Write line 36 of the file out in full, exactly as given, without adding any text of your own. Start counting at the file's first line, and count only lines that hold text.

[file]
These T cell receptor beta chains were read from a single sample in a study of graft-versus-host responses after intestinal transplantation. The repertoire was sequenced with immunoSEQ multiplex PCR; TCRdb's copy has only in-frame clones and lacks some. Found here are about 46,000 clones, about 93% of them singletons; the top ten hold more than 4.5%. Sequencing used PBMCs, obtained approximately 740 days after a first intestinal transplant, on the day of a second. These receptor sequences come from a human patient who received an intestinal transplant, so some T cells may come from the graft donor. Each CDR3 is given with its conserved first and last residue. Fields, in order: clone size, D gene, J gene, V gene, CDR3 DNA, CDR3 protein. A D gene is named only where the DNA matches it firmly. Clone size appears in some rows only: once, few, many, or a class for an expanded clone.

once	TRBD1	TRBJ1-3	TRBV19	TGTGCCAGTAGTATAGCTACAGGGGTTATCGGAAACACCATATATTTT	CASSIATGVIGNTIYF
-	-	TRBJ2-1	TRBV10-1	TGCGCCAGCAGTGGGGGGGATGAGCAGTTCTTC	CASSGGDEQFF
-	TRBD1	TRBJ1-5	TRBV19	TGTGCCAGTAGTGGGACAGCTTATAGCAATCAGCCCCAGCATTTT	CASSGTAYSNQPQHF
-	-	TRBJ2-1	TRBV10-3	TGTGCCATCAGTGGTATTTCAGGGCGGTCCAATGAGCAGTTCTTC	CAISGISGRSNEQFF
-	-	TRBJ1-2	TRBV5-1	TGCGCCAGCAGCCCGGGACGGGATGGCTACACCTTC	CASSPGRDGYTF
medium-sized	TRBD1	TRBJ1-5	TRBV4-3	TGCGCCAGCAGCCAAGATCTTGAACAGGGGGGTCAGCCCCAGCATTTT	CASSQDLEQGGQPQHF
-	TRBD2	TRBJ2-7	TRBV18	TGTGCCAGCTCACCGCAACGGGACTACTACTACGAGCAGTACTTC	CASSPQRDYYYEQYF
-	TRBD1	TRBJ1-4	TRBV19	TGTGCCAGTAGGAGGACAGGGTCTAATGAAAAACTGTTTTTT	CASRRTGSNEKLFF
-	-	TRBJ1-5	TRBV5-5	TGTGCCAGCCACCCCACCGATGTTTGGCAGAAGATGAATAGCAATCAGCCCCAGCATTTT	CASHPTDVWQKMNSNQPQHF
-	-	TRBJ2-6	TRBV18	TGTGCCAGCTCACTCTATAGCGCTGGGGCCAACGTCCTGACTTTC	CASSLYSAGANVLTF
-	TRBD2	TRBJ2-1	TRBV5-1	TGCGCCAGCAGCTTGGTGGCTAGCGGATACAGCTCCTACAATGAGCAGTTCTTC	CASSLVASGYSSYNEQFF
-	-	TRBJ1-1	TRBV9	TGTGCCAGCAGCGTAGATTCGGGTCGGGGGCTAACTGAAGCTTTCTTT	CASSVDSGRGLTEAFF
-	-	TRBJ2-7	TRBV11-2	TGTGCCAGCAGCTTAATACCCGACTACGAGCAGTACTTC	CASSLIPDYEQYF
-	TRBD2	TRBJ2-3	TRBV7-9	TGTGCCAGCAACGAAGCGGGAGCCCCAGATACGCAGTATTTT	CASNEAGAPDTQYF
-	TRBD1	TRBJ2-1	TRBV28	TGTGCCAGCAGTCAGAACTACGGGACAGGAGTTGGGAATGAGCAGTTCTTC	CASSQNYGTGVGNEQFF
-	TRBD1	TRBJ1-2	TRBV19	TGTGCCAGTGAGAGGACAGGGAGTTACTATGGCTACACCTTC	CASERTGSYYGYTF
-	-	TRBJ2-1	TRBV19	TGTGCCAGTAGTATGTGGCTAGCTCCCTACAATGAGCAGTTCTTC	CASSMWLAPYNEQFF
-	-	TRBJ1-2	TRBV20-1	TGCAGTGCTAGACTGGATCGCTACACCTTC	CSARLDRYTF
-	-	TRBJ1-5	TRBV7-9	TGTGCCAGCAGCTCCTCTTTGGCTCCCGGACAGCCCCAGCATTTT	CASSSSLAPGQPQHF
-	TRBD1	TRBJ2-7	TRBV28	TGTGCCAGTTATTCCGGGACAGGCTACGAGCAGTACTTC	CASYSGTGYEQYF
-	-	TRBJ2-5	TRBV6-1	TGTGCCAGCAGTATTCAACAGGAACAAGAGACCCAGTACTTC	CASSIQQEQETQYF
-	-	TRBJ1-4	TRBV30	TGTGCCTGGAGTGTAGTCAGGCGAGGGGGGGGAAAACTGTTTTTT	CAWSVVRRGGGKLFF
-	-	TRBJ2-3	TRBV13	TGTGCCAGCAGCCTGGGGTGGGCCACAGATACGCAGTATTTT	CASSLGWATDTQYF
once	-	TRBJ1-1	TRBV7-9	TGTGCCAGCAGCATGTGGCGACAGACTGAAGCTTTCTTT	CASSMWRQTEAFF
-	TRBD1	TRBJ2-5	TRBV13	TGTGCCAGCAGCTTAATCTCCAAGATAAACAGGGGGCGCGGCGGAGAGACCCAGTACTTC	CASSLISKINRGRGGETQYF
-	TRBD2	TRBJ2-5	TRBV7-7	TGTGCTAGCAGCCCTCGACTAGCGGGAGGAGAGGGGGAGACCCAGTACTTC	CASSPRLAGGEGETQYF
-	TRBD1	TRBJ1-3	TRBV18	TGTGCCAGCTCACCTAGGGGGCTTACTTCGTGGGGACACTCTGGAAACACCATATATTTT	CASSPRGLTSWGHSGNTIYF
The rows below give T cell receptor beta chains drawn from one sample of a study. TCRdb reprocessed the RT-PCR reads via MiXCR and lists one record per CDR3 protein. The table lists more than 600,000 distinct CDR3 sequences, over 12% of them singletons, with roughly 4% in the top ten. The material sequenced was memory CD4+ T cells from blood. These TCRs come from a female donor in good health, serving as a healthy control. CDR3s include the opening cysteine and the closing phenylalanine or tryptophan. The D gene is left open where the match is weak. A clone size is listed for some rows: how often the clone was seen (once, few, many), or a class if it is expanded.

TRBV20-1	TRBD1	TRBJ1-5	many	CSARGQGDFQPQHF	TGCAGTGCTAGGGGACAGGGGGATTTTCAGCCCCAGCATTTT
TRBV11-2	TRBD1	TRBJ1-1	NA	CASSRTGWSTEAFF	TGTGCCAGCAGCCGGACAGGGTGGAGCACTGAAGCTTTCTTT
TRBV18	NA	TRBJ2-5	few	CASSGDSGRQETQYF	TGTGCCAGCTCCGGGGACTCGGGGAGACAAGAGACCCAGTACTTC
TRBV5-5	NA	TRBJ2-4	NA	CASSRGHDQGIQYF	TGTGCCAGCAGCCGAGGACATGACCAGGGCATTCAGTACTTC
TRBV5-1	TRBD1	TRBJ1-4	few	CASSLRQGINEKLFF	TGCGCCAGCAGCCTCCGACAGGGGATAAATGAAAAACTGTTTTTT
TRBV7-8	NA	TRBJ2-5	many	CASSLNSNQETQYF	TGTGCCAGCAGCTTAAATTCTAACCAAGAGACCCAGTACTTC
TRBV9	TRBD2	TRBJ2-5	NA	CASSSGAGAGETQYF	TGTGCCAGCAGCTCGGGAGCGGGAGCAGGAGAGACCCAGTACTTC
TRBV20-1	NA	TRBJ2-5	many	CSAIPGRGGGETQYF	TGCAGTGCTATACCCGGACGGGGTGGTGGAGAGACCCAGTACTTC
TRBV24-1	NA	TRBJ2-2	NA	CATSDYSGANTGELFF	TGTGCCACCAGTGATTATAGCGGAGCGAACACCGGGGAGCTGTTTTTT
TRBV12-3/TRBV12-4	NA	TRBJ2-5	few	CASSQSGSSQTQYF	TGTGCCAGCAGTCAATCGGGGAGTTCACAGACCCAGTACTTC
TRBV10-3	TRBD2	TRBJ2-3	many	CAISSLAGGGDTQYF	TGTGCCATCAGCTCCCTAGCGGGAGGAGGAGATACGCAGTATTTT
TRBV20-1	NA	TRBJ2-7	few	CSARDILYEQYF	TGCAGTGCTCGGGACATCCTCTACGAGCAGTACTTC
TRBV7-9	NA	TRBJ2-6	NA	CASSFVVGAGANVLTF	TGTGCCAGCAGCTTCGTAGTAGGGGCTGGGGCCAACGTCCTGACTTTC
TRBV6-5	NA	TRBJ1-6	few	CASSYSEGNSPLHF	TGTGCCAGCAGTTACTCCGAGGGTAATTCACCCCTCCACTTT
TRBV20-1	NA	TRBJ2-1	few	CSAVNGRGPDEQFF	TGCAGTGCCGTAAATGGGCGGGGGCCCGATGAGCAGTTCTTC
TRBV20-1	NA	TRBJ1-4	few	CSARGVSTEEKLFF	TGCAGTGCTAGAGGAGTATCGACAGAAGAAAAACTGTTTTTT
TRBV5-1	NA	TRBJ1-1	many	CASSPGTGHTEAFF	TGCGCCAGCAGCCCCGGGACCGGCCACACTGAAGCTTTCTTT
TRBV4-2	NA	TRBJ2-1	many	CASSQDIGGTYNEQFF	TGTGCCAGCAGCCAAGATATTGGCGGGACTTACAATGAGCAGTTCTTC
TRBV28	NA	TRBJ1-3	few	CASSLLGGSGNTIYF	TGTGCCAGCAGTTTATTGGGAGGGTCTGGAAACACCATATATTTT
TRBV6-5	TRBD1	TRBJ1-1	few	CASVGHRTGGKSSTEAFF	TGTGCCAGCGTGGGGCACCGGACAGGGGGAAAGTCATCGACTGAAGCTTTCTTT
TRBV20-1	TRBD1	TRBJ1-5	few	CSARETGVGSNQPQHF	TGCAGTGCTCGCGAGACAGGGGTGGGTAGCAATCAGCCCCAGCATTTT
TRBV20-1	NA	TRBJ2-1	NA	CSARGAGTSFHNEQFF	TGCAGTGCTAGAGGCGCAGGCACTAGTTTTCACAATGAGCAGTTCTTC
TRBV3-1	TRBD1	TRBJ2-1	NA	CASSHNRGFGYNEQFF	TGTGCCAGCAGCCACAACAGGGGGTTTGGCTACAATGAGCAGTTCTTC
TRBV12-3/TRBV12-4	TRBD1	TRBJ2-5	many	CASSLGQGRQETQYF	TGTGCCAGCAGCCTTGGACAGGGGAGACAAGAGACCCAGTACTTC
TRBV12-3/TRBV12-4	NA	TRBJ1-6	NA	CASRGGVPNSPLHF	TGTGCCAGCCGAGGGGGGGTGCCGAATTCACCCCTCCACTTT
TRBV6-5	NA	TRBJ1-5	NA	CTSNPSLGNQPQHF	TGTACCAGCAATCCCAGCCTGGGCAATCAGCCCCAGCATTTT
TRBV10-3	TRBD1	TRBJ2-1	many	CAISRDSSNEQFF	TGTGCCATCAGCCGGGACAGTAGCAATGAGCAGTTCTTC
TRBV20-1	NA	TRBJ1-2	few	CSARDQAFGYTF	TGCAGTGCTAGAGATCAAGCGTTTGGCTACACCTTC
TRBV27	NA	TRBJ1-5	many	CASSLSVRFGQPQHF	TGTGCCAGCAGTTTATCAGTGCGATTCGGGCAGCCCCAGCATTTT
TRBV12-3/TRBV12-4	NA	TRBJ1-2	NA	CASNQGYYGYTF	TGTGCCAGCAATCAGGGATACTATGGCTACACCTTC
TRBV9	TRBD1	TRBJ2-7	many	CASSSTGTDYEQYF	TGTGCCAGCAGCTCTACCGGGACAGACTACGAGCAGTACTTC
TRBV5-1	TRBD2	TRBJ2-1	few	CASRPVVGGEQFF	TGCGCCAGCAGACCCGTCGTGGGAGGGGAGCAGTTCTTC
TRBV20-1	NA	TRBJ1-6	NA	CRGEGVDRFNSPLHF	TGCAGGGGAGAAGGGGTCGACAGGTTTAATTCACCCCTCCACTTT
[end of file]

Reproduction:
TRBV9	TRBD2	TRBJ2-5	NA	CASSSGAGAGETQYF	TGTGCCAGCAGCTCGGGAGCGGGAGCAGGAGAGACCCAGTACTTC